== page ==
Does anybody remember actively looking forward to the adverts? I do. We’re talking about the halcyon days of the mid-90’s here, when TV advertisements were proper events that sent shockwaves across the playground. Today, it’s only at Christmas when John Lewis drops their latest saccharine spot that there’s even a quiver of interest.
Of course, the youth of today are quite far removed from myself, a 36-year-old who didn’t even have a mobile phone until he was well into the throes of puberty. And even then it only played snake.
Gen Z consumers (those born between 1997 and 2012) have been effectively reared on the digital teats of their smartphones and, as such, have no time for traditional, long-form advertising. Indeed, the overwhelming success of TikTok underlines the fact that Gen Z consumers want quick fire content. They also can’t be bothered with advertising according to a new report released by digital consumer research firm Bulbshare.
Ad blockers and advocacy
The Bulbshare report, which gathers insights from thousands of consumers around the world, is titled "Ad blockers and advocacy: Why Gen Z is blocking paid ads in favour of real voices." It has been found that 99% of consumers in this generational cohort will hit “skip” on an ad if it’s an option and that nearly two-thirds (63%) use ad blockers to avoid online adverts.
Of course, nobody likes having to sit through an advert for something they have no interest in but with the intelligence of the algorithms targeting digital viewers on a platform like YouTube, surely they should only be seeing content that interests them?
So that begs the question, is this generation simply immune to advertising? Maybe they’re just sick of being bombarded by it 24/7.
Enough is enough
The readiness of Gen Z viewers to press that skip button comes largely from the fact that they feel overwhelmed by the number of adverts they see daily. The report reveals that nearly three-quarters (74%) of consumers feel bombarded with ads.
The same percentage feel irritated with adverts and the incursions they place on their time. One in four, meanwhile, find advertising extremely intrusive, while one in two believe it is somewhat disruptive.
“The best advertising has always been disruptive,” says Bulbshare founder and CEO Matt Hay. “It should be difficult to ignore. But today’s brands face the very real danger of being part of an indistinct but irritating wall of noise.”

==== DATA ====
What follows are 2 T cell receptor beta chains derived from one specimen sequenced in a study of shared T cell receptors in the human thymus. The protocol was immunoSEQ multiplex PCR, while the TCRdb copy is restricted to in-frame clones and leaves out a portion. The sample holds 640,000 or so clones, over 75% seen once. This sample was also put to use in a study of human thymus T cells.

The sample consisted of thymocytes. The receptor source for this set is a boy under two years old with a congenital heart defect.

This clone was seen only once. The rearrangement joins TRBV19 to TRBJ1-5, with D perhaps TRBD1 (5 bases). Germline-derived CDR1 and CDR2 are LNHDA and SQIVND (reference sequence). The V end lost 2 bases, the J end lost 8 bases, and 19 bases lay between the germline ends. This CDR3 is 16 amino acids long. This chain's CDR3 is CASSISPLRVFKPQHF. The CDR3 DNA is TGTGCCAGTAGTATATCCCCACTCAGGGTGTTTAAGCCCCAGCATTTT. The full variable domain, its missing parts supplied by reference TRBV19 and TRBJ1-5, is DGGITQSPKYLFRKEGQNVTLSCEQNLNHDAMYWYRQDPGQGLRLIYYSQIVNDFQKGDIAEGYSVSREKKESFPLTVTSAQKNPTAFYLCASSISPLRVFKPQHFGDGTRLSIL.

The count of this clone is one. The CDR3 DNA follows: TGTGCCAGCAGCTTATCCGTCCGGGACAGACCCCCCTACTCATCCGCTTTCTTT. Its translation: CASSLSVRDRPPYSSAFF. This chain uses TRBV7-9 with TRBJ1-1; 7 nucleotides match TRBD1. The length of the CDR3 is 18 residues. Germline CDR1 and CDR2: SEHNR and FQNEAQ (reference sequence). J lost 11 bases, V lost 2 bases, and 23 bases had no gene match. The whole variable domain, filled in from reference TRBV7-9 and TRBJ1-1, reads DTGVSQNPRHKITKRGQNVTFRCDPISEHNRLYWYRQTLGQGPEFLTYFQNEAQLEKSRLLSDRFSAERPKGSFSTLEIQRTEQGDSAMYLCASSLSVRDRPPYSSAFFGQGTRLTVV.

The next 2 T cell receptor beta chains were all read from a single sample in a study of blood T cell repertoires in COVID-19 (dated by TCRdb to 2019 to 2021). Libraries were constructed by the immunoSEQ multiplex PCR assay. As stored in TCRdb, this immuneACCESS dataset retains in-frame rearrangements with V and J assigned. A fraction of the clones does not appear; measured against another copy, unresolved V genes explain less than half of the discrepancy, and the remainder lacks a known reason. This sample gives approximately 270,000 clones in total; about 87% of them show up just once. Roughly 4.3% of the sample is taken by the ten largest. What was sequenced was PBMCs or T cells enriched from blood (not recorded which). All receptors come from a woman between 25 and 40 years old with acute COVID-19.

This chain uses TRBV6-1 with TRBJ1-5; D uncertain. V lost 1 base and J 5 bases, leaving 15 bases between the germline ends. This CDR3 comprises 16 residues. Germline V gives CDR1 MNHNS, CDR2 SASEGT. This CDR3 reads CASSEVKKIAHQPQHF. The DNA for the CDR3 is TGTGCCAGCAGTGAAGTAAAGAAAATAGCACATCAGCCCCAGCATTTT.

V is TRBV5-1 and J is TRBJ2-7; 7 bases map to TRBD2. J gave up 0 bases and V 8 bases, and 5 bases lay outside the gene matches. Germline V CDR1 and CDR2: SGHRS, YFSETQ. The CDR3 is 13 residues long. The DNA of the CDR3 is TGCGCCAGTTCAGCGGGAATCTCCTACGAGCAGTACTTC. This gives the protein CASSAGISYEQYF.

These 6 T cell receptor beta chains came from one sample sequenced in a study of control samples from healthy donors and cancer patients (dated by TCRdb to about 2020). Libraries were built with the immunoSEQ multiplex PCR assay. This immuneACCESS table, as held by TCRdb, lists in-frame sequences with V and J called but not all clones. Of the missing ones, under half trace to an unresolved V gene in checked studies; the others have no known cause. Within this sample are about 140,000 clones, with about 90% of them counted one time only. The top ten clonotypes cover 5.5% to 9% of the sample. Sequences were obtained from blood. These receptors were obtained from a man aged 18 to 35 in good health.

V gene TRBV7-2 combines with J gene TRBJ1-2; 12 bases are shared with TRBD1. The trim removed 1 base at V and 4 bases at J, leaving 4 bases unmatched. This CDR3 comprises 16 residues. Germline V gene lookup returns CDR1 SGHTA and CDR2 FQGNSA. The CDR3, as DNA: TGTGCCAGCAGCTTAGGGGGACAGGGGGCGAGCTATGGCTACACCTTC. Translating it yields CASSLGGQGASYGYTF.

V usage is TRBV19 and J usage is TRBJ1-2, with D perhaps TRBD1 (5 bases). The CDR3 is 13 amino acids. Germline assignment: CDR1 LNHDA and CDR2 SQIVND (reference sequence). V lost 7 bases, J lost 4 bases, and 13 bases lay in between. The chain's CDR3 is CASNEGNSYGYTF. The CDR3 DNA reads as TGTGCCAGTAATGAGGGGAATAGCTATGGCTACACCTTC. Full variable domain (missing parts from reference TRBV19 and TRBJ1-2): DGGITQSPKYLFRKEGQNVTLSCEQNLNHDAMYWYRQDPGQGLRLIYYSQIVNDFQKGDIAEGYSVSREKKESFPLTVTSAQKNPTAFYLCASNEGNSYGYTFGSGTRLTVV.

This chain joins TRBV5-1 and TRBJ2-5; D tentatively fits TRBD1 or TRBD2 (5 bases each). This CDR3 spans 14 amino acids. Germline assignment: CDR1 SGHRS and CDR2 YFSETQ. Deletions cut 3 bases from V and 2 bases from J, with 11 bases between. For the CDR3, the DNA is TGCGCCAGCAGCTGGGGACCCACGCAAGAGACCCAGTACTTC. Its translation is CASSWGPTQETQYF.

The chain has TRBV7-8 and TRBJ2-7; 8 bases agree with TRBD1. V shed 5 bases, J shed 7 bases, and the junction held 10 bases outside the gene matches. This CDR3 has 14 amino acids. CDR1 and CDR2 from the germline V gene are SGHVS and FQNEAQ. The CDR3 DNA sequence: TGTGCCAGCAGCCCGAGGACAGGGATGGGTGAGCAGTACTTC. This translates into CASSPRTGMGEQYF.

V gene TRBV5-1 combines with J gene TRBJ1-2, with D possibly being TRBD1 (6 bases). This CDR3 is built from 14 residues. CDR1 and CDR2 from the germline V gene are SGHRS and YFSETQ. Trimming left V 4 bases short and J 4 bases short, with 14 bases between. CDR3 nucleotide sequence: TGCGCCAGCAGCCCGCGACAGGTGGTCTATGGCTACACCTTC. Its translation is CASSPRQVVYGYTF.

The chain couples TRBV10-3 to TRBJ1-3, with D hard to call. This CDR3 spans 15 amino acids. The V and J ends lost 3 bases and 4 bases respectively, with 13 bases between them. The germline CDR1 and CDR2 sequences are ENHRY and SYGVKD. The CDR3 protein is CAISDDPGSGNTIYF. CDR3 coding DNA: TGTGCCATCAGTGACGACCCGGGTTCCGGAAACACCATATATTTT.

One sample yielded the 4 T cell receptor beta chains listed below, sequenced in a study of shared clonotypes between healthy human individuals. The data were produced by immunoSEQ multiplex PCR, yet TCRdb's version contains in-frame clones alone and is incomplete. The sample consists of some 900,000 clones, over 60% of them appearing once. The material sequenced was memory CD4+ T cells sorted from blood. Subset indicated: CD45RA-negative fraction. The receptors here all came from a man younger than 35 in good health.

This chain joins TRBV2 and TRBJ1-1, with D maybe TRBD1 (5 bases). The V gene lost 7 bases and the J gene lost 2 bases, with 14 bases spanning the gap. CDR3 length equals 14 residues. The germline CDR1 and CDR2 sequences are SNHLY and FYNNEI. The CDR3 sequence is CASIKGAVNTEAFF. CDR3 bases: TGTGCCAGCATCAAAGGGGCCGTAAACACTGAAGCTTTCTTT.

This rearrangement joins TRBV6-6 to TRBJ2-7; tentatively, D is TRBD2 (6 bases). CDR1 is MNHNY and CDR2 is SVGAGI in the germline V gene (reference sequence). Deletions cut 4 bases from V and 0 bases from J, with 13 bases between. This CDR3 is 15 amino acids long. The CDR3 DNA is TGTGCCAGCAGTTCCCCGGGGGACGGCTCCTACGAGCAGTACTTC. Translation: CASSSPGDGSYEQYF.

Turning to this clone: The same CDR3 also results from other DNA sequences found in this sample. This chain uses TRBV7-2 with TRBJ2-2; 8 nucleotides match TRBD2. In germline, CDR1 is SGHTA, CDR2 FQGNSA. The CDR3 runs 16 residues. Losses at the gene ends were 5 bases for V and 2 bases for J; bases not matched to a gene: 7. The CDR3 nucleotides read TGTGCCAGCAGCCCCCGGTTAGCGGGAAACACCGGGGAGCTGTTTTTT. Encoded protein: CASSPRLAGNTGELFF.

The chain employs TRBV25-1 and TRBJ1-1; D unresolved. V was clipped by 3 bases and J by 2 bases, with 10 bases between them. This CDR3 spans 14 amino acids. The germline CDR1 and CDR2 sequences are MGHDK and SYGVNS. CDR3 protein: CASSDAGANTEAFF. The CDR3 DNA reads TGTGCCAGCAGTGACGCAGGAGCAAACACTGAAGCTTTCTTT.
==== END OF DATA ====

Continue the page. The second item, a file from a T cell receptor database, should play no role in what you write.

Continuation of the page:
Familiar faces not cutting the mustard
Over the past decade or so, brands have increasingly supplemented their traditional advertising efforts with influencer marketing campaigns. But customers are becoming more distrustful of the relationships between big brands and high-profile figures.
Bulbshare’s research also shows that 84% of Gen Z consumers have lost faith in influencers. They are, unsurprisingly, more inclined to make purchases based on authentic recommendations. In fact, 86% would be more inclined to buy a product recommended by a friend than a paid influencer.
“This desire for authenticity makes it imperative that brands not only have products worth recommending but that they cultivate communities where authentic recommendations can take place,” says Hay. “In fact, there’s a real hunger for this among Gen Z consumers. Some three quarters (74%) would promote a product they genuinely care about online. Moreover, 88% are enthusiastic about collaborating with brands, and 76% said they enjoy reviewing products.”
Keeping it real
In a world where 81% of consumers trust real opinions over those promoted via an advert, it makes more sense to allow consumers to be authentic advocates for a product or brand than to spend money on an ad that will, at best, be ignored and cause active resentment at worst. This is the reality of advertising today, at least as far as Gen Z is concerned.
There are no easy answers (when are there ever?) as cultivating authenticity is a lot easier said than done. What is and what is not authentic is entirely subjective. But ‘kids today’ are a lot harder to fool than we were back in the 90s when ‘event advertising’ was enough to get us engaged. Maybe they’re just too smart for us now? Or maybe we need to be better.